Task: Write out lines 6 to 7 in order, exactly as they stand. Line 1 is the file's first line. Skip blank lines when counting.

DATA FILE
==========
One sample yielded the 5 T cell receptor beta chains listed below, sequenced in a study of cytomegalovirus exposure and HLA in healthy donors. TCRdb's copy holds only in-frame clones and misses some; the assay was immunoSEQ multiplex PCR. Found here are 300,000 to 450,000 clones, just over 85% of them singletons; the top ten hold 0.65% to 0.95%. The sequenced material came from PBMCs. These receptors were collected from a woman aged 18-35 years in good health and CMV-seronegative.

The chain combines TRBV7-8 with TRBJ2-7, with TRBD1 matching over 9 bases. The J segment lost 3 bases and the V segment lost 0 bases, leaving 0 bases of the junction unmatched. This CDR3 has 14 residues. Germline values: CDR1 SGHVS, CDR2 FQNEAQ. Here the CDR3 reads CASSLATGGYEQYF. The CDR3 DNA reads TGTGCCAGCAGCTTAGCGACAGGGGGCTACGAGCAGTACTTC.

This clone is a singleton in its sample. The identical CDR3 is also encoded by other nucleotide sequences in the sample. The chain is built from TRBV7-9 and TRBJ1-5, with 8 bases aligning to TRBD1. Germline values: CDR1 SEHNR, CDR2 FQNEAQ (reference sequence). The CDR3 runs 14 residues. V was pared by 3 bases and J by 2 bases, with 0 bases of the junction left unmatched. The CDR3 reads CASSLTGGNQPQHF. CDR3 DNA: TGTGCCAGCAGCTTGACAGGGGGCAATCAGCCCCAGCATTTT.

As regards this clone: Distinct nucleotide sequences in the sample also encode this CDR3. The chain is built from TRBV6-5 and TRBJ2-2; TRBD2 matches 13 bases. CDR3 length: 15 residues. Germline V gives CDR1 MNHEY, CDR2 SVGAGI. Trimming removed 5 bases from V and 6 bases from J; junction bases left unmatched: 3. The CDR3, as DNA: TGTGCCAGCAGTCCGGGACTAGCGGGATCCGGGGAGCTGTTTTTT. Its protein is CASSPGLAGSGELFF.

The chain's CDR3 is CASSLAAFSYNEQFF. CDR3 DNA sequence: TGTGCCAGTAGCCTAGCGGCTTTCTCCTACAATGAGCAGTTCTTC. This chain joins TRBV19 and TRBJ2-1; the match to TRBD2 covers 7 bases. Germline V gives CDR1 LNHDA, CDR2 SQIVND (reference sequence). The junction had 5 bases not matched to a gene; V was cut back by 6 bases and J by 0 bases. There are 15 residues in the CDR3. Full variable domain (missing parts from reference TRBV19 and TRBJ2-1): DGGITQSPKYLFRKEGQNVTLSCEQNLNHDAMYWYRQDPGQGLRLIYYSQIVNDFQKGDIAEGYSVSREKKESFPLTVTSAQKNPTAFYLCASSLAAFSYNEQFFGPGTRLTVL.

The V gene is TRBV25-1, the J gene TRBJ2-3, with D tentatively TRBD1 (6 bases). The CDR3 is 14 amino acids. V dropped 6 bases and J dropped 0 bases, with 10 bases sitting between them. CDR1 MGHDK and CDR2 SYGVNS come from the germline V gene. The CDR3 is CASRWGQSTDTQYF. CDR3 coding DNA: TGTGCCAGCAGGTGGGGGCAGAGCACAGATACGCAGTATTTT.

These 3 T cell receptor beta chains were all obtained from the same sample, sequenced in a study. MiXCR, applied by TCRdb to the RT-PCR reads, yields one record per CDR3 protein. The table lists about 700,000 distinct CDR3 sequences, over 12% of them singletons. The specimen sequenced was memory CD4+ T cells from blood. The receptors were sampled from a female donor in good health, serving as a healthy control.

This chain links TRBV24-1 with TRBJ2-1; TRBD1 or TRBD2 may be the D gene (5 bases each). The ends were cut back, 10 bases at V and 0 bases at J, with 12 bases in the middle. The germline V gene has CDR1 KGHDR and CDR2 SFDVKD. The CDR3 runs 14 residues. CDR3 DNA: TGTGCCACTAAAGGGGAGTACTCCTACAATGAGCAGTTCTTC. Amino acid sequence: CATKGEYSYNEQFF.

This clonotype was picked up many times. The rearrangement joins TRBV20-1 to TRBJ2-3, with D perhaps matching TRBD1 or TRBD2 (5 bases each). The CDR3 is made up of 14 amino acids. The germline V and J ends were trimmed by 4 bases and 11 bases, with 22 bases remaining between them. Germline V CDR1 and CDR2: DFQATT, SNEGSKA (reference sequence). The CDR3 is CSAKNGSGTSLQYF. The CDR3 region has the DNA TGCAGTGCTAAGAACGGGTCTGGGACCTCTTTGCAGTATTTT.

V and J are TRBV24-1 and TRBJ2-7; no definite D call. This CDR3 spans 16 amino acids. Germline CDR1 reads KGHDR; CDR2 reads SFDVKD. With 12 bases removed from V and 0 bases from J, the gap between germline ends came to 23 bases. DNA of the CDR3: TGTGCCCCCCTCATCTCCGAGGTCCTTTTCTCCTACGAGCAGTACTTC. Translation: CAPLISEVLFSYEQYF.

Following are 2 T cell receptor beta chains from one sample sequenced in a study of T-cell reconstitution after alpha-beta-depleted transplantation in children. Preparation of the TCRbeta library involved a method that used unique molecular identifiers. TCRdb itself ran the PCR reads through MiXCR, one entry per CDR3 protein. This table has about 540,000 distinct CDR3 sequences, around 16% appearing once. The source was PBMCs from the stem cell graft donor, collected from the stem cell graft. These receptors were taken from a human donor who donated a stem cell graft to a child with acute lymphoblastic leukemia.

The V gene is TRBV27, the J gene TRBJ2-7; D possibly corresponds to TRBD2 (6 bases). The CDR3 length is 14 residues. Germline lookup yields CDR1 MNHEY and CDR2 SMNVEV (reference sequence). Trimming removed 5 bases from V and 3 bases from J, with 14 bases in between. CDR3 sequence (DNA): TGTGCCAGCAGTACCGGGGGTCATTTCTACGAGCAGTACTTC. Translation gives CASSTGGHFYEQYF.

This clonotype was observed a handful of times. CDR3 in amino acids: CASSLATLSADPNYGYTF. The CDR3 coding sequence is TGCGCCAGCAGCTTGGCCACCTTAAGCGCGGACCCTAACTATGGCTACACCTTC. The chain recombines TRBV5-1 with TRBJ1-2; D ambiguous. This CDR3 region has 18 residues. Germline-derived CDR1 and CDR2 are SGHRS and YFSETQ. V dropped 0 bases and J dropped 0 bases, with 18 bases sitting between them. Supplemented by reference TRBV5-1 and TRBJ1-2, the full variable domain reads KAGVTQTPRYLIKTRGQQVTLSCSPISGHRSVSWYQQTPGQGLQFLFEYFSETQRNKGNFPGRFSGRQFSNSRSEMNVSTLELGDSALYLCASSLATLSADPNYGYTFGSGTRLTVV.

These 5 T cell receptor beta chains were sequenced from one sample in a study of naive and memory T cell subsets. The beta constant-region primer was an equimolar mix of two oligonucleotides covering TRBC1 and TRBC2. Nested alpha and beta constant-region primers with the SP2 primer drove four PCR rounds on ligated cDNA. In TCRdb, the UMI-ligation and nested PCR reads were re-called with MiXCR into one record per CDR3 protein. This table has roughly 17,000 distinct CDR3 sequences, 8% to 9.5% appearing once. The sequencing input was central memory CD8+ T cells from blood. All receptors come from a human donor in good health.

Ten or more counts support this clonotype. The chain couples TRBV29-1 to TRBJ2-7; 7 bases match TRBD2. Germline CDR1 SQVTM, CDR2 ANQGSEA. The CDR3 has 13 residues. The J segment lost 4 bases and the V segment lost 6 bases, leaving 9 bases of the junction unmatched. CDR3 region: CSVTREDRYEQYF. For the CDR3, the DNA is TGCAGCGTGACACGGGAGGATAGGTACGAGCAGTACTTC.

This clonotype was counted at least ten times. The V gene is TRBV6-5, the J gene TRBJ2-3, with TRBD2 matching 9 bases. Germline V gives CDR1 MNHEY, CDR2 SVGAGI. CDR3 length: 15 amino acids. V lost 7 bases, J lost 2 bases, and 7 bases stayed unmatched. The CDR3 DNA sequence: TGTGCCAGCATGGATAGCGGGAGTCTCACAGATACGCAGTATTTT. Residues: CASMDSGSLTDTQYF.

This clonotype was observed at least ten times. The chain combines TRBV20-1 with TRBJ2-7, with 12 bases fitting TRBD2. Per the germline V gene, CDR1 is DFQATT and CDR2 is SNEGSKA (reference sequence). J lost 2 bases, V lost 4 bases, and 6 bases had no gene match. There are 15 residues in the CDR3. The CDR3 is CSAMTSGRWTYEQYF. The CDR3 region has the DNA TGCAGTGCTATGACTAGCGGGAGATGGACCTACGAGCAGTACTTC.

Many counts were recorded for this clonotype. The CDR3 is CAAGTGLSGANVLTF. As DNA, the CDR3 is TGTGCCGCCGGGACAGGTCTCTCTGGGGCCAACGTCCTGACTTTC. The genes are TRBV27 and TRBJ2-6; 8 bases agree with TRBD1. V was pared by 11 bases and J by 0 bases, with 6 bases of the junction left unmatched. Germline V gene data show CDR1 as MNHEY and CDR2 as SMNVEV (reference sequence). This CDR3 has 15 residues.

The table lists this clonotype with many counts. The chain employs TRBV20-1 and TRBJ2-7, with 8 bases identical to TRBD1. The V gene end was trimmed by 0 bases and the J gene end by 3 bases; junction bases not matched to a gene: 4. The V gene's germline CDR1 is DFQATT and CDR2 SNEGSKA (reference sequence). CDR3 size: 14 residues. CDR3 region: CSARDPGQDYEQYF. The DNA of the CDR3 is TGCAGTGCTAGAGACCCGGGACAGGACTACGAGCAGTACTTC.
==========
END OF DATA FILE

The V gene is TRBV25-1, the J gene TRBJ2-3, with D tentatively TRBD1 (6 bases). The CDR3 is 14 amino acids. V dropped 6 bases and J dropped 0 bases, with 10 bases sitting between them. CDR1 MGHDK and CDR2 SYGVNS come from the germline V gene. The CDR3 is CASRWGQSTDTQYF. CDR3 coding DNA: TGTGCCAGCAGGTGGGGGCAGAGCACAGATACGCAGTATTTT.

These 3 T cell receptor beta chains were all obtained from the same sample, sequenced in a study. MiXCR, applied by TCRdb to the RT-PCR reads, yields one record per CDR3 protein. The table lists about 700,000 distinct CDR3 sequences, over 12% of them singletons. The specimen sequenced was memory CD4+ T cells from blood. The receptors were sampled from a female donor in good health, serving as a healthy control.